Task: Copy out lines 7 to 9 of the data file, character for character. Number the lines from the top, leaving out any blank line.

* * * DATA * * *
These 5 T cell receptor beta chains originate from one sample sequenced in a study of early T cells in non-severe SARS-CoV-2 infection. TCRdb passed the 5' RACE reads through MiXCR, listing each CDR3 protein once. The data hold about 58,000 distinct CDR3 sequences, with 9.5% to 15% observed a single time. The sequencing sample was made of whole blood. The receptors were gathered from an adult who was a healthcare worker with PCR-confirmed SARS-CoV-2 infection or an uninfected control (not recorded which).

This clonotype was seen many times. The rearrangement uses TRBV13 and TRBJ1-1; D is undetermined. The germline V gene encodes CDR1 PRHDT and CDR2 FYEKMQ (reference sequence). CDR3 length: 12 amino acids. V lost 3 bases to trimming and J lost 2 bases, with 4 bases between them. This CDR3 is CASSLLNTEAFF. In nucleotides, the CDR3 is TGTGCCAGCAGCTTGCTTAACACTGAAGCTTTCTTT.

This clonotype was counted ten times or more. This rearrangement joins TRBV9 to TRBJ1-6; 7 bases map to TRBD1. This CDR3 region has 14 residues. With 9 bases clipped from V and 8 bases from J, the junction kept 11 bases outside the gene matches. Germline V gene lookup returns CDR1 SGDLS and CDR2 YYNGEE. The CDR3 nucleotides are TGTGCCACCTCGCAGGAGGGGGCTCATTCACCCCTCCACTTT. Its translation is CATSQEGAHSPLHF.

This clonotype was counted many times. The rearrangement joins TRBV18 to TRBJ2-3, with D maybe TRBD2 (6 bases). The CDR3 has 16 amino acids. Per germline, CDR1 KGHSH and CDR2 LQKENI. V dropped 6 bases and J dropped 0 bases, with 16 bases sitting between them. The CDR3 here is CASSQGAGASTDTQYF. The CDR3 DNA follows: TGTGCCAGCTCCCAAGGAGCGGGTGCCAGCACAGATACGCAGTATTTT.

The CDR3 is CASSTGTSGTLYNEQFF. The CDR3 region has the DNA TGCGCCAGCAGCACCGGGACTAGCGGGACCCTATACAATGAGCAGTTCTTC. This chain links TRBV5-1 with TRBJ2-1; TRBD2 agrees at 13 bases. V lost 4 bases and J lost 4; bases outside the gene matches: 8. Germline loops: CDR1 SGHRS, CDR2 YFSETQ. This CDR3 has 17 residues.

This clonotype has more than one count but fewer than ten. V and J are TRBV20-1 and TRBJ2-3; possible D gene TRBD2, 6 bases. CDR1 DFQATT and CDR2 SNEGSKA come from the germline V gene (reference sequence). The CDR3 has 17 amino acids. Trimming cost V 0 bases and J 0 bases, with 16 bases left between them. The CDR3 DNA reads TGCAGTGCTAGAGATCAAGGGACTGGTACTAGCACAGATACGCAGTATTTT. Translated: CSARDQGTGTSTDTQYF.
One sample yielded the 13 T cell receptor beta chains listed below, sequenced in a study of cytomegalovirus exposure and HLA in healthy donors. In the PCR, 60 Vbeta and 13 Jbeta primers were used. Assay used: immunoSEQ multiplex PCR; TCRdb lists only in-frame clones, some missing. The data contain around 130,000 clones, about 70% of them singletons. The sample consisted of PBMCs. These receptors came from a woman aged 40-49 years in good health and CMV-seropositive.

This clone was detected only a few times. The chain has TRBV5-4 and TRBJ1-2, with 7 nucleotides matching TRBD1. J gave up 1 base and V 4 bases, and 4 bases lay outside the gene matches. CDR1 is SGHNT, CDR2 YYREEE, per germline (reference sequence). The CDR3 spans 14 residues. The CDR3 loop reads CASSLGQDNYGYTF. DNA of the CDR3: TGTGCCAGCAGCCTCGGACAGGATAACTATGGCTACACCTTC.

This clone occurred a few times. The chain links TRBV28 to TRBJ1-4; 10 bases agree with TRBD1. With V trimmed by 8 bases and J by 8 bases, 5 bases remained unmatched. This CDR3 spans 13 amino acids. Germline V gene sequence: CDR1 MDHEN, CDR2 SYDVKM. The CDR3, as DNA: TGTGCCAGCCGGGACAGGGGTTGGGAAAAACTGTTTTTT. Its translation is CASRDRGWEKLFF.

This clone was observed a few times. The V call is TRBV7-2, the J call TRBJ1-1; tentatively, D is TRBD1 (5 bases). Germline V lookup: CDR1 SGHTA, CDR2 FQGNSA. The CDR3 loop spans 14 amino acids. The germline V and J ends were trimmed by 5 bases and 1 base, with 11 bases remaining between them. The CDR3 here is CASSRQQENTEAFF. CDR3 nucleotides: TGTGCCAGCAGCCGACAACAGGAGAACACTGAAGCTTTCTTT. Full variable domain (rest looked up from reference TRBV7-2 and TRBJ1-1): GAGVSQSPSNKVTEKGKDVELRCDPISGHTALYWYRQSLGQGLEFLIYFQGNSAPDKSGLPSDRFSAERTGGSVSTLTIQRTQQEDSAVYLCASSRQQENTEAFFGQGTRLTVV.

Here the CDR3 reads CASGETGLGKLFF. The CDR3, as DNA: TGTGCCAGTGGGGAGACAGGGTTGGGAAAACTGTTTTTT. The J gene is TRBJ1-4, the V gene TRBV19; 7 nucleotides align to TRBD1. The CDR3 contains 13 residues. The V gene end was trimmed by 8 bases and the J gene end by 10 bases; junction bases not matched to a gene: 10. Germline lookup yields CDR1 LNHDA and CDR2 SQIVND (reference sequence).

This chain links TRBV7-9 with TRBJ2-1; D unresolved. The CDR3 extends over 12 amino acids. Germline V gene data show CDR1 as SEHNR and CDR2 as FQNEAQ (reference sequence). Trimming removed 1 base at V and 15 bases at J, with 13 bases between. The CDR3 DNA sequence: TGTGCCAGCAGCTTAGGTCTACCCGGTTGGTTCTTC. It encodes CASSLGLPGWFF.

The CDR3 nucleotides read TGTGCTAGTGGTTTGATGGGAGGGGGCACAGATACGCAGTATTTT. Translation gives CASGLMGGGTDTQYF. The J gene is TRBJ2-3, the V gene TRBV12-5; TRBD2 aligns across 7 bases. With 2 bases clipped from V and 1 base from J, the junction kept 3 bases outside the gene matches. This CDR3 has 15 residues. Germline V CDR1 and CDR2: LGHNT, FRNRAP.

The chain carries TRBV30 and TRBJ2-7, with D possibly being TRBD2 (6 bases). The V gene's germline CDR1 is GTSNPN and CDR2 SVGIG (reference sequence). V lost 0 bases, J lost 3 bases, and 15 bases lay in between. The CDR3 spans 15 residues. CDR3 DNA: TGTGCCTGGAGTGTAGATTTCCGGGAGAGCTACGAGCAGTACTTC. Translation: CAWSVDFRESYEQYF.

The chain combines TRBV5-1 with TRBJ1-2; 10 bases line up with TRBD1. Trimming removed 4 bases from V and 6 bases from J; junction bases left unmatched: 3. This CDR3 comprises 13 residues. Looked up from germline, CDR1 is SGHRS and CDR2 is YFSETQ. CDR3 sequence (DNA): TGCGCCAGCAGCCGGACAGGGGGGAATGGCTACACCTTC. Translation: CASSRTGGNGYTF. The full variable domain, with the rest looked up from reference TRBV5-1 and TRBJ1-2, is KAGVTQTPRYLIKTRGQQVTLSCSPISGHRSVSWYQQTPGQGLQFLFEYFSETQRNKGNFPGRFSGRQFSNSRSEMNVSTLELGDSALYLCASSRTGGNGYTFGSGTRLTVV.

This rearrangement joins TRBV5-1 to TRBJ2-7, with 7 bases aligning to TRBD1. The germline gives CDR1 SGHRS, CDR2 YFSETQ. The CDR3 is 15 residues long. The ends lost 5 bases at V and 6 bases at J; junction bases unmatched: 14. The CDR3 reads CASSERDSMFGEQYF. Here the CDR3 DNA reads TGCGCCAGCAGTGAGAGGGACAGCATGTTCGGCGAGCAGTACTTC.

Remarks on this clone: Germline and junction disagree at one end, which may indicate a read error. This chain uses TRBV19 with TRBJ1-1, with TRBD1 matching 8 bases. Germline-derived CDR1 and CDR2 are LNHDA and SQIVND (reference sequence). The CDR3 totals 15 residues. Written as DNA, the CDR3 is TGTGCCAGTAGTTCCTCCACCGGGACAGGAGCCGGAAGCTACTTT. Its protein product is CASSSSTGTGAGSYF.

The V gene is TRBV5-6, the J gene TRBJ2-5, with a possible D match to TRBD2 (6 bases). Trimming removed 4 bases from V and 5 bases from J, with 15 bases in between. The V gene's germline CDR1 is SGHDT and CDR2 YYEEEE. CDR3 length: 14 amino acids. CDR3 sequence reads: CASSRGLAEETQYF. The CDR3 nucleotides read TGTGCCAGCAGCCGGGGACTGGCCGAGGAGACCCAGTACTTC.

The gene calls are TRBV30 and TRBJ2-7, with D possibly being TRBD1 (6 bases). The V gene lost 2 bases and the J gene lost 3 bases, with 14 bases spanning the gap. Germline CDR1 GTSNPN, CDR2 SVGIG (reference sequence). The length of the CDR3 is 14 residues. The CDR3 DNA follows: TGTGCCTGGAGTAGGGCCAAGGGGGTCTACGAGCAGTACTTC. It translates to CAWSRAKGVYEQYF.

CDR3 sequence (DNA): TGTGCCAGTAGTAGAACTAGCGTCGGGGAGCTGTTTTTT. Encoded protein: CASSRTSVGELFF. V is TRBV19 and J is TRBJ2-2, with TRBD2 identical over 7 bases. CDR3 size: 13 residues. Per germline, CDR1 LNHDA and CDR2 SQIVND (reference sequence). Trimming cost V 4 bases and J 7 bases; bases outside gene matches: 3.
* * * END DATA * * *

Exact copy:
One sample yielded the 13 T cell receptor beta chains listed below, sequenced in a study of cytomegalovirus exposure and HLA in healthy donors. In the PCR, 60 Vbeta and 13 Jbeta primers were used. Assay used: immunoSEQ multiplex PCR; TCRdb lists only in-frame clones, some missing. The data contain around 130,000 clones, about 70% of them singletons. The sample consisted of PBMCs. These receptors came from a woman aged 40-49 years in good health and CMV-seropositive.

This clone was detected only a few times. The chain has TRBV5-4 and TRBJ1-2, with 7 nucleotides matching TRBD1. J gave up 1 base and V 4 bases, and 4 bases lay outside the gene matches. CDR1 is SGHNT, CDR2 YYREEE, per germline (reference sequence). The CDR3 spans 14 residues. The CDR3 loop reads CASSLGQDNYGYTF. DNA of the CDR3: TGTGCCAGCAGCCTCGGACAGGATAACTATGGCTACACCTTC.

This clone occurred a few times. The chain links TRBV28 to TRBJ1-4; 10 bases agree with TRBD1. With V trimmed by 8 bases and J by 8 bases, 5 bases remained unmatched. This CDR3 spans 13 amino acids. Germline V gene sequence: CDR1 MDHEN, CDR2 SYDVKM. The CDR3, as DNA: TGTGCCAGCCGGGACAGGGGTTGGGAAAAACTGTTTTTT. Its translation is CASRDRGWEKLFF.